Cyber attacks are hard to prevent. A cyberattack against our nation’s critical infrastructure (CI) is especially hard to thwart and could have devastating consequences to our human existence. Most everyone is aware of the catastrophic risk the electrical grid faces from a cyberattack. To put it in perspective, a complete outage of the electrical grids due to a hostile attack is estimated to have a 70-90 percent casualty rate within 12 months.1
But the electrical grid is not the only critical infrastructure that is vulnerable to cyberwarfare. According to the Department of Homeland Security, there are 16 sectors that make up our nation’s critical infrastructure. They include: chemical/energy/nuclear, commercial/government facilities, communications/information technology, critical manufacturing, defense, financial services, food/agriculture, healthcare/public health/emergency services, transportation, and water/wastewater systems/dams. To be blunt, there is a devastating cost to human life for failing to safeguard these critical systems.
In the past, our critical infrastructure was isolated and non-networked. If you wanted to turn a valve off at a water station, there was a physical valve that needed to be turned at the station. In the past few decades, technology progressed to allow that same valve to be turned on or off using a computer system that was physically available only from within the confines of that station.
More recently, these systems have migrated to a network environment, beyond the physical presence at the station. That last move – exposing the systems beyond the physical and into the cyber realm without a primary focus on security – introduced a lot of vulnerability and risk to the critical infrastructure.
Additionally, the management of a large portion of these critical systems are controlled by small municipalities and service providers that lack the funding to test the security systems that are currently in place, or to conduct important exercises like incident response testing and business continuity testing.
Knowing these limitations, the question remains, “How can the nation’s critical infrastructure be safeguarded against a cyberattack?”
Unfortunately, there is no easy answer, but there are a number of steps local municipalities and providers can take to help protect its critical systems:
1. Build with security in mind from the ground up. It is very important to build security into the critical system from the very beginning stages, and not try to interject it after the infrastructure has already been built. This approach allows for systems to be designed specifically for that organization’s security needs and eliminates extra legwork later in the process.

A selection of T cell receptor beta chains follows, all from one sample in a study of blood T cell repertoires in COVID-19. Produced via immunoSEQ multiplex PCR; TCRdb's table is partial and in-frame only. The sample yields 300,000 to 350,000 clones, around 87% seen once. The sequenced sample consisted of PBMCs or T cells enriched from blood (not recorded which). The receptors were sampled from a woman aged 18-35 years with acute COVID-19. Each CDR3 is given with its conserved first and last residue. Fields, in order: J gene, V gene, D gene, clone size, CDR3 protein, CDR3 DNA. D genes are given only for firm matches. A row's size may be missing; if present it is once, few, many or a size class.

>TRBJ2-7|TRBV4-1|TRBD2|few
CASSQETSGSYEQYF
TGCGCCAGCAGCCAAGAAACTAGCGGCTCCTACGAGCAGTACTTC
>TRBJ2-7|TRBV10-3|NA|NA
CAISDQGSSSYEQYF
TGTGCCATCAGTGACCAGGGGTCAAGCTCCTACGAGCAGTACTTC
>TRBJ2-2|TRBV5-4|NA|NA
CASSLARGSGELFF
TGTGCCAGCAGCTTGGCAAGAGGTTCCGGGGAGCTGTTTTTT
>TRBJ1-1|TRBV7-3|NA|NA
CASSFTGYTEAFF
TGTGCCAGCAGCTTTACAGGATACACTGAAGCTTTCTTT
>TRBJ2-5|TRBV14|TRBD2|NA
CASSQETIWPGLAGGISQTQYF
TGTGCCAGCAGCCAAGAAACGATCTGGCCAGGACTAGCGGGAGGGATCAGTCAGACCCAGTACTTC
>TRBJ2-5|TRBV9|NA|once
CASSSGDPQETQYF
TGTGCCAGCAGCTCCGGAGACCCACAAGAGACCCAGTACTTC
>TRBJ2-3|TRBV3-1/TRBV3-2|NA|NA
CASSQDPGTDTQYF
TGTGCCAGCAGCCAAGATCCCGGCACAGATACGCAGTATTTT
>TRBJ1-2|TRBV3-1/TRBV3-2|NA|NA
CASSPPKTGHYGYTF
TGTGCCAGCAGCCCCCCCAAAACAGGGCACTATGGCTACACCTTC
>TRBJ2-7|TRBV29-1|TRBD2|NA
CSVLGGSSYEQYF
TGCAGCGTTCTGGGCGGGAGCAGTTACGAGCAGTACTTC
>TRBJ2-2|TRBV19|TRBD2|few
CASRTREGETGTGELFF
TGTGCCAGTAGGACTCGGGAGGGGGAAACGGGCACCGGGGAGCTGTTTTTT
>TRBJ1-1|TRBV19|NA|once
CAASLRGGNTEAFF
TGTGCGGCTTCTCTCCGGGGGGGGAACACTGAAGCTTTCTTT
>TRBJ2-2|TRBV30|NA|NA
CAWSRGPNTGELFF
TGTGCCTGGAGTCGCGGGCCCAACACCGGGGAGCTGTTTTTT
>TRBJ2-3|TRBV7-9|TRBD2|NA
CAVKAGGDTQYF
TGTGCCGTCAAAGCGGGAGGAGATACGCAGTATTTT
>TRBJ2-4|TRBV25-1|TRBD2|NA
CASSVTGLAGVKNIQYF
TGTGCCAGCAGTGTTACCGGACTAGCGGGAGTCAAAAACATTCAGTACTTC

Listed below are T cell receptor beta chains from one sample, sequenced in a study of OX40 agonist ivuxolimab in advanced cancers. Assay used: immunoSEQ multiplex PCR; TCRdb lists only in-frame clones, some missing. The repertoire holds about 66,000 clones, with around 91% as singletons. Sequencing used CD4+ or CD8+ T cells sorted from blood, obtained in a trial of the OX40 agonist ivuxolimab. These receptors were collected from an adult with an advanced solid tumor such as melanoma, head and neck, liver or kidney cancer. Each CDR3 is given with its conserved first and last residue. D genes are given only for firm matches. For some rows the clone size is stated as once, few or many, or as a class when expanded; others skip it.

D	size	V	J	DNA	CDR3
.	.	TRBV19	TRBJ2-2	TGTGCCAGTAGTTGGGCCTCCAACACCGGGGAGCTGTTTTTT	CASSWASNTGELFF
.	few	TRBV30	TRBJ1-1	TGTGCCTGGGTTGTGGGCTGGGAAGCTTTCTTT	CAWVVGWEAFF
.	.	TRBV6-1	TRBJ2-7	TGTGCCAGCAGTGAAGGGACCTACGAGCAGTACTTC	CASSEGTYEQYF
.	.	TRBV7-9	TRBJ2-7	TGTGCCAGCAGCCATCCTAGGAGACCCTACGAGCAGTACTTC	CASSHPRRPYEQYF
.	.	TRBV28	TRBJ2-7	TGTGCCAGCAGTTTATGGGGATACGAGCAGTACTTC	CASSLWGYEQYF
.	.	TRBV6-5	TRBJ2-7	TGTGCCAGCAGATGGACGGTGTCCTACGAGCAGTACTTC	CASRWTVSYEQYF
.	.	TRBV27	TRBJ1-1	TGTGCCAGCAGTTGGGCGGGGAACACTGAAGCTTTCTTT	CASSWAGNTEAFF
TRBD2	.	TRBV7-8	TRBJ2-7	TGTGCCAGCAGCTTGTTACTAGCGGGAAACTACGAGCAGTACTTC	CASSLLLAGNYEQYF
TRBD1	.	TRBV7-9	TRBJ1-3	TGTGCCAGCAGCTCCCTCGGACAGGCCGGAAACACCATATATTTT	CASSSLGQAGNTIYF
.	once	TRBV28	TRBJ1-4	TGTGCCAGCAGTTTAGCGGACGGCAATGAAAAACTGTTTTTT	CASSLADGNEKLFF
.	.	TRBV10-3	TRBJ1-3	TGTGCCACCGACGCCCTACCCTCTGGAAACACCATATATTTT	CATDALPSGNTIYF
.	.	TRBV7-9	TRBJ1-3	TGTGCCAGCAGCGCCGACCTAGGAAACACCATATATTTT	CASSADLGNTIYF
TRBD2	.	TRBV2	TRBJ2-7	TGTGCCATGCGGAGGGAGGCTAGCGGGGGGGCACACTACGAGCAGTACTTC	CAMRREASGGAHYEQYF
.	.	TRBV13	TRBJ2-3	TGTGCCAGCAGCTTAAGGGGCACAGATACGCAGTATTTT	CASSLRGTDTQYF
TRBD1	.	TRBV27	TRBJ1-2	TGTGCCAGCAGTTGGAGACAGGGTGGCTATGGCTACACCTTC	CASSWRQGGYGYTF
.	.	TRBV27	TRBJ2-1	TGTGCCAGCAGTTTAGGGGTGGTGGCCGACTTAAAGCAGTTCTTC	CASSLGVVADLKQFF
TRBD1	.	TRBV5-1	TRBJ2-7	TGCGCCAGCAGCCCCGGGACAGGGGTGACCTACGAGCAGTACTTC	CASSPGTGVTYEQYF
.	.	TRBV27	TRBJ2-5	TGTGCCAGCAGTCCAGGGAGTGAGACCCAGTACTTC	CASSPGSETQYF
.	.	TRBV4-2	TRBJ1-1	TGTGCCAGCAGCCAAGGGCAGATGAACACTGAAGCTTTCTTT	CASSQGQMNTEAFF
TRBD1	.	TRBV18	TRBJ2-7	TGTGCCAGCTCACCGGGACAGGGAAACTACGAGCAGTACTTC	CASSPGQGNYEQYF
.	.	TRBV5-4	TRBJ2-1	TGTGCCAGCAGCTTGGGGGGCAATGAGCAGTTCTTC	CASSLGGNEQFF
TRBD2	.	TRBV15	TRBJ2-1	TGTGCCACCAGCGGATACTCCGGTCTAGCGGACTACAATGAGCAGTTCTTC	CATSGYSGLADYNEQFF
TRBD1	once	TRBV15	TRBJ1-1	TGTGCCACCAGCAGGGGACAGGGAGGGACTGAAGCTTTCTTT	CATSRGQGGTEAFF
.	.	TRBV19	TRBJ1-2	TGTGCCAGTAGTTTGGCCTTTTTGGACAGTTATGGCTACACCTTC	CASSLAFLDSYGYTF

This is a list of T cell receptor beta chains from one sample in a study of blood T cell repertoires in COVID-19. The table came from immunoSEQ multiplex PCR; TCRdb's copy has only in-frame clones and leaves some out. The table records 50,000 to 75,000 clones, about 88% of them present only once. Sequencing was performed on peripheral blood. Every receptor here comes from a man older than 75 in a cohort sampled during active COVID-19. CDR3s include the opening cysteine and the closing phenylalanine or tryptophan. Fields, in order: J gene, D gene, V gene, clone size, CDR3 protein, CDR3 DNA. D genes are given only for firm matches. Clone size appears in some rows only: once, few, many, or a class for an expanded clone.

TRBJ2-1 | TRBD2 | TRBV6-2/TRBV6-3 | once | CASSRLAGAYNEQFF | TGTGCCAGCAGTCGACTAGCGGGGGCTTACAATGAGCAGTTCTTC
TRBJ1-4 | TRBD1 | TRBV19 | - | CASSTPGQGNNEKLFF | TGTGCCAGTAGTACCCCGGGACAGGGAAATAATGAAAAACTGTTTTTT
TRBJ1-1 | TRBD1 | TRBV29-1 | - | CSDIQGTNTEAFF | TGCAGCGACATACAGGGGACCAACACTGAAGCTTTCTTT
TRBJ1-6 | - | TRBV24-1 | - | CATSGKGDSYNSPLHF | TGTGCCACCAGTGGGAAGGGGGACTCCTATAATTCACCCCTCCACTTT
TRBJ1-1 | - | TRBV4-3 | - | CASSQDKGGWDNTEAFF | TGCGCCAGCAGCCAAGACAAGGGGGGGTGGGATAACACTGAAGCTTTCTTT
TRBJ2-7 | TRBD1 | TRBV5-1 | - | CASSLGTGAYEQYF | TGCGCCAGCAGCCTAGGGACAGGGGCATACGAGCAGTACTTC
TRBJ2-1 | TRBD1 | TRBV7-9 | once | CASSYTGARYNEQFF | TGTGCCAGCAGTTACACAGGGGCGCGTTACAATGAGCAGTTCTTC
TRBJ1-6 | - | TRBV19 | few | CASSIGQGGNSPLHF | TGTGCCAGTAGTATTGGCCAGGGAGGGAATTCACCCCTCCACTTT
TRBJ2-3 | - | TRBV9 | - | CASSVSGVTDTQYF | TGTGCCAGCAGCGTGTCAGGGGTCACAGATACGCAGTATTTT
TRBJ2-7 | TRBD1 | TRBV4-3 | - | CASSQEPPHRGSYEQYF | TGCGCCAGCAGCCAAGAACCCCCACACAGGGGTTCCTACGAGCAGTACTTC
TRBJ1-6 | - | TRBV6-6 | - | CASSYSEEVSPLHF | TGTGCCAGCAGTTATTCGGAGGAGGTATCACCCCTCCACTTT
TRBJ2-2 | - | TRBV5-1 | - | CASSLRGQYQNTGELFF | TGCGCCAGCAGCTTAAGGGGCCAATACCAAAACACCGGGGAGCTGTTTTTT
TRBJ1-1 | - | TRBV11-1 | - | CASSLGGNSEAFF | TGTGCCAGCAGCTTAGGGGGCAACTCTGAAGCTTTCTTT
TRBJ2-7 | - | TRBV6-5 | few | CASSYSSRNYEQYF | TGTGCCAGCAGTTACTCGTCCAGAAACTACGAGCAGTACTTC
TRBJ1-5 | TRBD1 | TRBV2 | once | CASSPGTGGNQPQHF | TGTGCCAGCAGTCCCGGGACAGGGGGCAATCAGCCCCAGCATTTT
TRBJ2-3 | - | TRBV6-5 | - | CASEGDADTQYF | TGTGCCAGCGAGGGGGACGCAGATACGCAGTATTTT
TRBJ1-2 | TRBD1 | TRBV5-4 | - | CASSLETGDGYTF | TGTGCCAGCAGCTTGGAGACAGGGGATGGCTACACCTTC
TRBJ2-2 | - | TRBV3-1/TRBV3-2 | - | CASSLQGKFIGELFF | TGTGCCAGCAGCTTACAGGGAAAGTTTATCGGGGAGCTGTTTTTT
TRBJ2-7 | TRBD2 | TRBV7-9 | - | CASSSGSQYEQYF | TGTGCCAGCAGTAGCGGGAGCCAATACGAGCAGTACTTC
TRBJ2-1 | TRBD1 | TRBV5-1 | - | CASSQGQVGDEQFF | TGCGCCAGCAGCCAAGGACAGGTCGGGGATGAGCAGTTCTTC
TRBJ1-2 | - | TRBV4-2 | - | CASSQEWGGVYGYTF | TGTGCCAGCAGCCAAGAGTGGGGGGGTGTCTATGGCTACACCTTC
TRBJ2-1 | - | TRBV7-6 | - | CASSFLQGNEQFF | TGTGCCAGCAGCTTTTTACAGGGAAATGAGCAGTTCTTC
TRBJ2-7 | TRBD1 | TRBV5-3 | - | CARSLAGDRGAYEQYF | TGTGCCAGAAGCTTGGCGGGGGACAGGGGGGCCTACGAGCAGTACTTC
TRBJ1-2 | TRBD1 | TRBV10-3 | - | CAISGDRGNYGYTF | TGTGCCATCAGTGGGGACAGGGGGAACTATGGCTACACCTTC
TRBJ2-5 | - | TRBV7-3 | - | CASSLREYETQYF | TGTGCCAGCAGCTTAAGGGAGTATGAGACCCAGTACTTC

2. Test network systems regularly. Network systems should be tested regularly, from both a security perspective and from a recovery perspective. The testing organization should be able to determine whether the disruption is an artificial cyberattack on its system or just bad luck, as well as be able to respond to and recover from it, no matter the cause.
3. Understand the threats against it. Understanding the threats against the critical infrastructure is key to being able to protect against them. There are private companies that provide detailed threat intelligence to clients by scanning the internet and dark web for threats that relate to a specific industry, company or region. Having this kind of detailed threat intelligence service is very valuable and worth pursuing for even small municipalities and providers.
Currently, when it comes to securing the critical infrastructure, we rely on the cooperation between local municipalities and service providers, such as the water distributors and the power companies. For the most part, our critical infrastructure is a patchwork of small organizations working together, and there is no single button to push for a major security event. There are literally thousands of buttons to push, and hundreds of hands working together to secure their specific piece of the critical infrastructure.
On a national level, one thing the government can do is declassify or not “over-classify” the threat intelligence it gathers in order to effectively share that important information with the critical industries in the United States. There are programs currently in place that provide threat intelligence, but they require security clearance from the government, which is virtually unattainable by small service providers like the small-town water distributor with the shut-off valve at the station.
There is still a long road ahead to secure the critical infrastructure against a cyberattack. However, the more aware we are of the threats against us, the better able we are to work together to protect against them.
1Threat Posed By Electromagnetic Pulse (EMP) Attack” Committee on Armed Services https://fas.org/irp/congress/2008_hr/emp.pdf, pages, 9-10.
Joe Clapp is a senior consultant at SystemExperts, an IT security and compliance consulting firm.